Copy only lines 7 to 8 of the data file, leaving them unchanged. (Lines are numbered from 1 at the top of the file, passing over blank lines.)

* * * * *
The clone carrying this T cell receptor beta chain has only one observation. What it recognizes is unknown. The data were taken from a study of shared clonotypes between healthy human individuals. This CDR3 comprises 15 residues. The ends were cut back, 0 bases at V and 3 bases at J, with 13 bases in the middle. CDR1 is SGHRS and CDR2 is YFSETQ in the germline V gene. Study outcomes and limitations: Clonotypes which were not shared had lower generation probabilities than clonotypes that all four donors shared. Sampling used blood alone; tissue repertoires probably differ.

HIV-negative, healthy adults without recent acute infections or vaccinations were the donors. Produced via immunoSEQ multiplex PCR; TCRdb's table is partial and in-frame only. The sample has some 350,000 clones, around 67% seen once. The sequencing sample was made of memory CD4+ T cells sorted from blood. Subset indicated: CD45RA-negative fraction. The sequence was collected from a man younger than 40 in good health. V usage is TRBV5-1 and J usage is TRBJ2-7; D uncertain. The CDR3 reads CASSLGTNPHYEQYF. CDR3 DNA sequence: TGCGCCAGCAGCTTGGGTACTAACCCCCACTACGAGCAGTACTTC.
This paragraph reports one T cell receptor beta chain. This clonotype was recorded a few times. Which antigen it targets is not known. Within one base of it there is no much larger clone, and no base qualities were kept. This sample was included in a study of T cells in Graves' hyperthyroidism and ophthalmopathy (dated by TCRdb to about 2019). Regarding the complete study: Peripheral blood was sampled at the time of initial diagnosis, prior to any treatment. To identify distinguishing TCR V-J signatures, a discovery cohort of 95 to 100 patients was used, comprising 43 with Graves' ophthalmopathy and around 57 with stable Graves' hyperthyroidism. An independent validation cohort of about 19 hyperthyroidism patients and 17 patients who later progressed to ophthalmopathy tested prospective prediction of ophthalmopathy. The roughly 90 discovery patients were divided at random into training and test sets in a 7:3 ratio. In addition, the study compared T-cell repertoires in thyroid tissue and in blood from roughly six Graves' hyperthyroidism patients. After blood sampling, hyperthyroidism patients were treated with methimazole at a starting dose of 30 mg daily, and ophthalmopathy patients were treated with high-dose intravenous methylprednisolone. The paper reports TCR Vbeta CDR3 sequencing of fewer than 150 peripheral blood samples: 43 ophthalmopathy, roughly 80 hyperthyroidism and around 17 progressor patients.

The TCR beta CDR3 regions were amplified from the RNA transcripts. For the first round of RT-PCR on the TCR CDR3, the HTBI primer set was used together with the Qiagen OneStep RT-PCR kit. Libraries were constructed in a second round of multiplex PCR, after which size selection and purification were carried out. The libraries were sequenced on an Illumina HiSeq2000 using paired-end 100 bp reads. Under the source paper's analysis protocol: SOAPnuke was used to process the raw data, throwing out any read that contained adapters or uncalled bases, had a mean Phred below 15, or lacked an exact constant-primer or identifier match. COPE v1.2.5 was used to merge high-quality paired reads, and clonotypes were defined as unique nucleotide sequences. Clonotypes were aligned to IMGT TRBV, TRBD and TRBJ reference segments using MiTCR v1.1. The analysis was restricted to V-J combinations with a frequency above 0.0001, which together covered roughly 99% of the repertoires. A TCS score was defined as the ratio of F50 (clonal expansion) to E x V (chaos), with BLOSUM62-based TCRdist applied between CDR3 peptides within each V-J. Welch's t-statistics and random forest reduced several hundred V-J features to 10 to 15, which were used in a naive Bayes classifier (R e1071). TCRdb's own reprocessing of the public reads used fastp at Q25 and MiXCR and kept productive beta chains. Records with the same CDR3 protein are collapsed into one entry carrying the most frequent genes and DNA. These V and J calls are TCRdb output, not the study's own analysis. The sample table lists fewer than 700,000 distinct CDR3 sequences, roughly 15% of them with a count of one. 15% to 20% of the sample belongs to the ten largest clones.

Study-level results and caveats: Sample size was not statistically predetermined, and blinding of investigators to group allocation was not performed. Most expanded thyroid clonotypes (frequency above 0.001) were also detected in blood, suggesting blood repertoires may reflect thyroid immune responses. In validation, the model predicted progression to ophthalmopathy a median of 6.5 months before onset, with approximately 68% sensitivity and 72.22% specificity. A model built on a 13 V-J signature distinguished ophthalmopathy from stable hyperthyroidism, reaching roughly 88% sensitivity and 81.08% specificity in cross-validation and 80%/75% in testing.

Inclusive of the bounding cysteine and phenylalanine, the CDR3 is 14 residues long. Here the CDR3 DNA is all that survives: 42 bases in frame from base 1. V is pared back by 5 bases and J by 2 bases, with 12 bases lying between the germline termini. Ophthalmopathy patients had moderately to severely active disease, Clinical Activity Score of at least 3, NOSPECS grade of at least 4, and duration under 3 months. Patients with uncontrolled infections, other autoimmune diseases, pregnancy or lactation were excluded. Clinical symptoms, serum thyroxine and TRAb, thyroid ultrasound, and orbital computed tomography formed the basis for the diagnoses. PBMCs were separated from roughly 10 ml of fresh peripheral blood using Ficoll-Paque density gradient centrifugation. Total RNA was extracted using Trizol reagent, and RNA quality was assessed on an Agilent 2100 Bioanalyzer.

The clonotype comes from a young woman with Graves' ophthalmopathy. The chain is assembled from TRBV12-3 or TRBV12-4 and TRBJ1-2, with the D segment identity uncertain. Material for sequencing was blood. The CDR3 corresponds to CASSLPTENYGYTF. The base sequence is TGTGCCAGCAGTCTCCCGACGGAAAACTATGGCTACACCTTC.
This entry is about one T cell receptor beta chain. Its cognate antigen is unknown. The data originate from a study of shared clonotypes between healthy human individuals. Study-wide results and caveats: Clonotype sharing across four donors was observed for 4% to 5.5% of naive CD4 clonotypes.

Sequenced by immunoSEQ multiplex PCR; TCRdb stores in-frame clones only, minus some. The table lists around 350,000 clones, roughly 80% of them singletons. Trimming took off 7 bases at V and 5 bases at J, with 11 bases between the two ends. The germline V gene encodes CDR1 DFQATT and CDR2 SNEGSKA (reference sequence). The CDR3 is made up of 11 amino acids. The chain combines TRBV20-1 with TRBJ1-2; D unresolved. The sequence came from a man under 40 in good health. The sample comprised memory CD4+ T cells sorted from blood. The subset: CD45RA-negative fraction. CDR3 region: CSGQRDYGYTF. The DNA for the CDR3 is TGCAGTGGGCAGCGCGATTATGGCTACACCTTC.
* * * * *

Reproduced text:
The clonotype comes from a young woman with Graves' ophthalmopathy. The chain is assembled from TRBV12-3 or TRBV12-4 and TRBJ1-2, with the D segment identity uncertain. Material for sequencing was blood. The CDR3 corresponds to CASSLPTENYGYTF. The base sequence is TGTGCCAGCAGTCTCCCGACGGAAAACTATGGCTACACCTTC.
This entry is about one T cell receptor beta chain. Its cognate antigen is unknown. The data originate from a study of shared clonotypes between healthy human individuals. Study-wide results and caveats: Clonotype sharing across four donors was observed for 4% to 5.5% of naive CD4 clonotypes.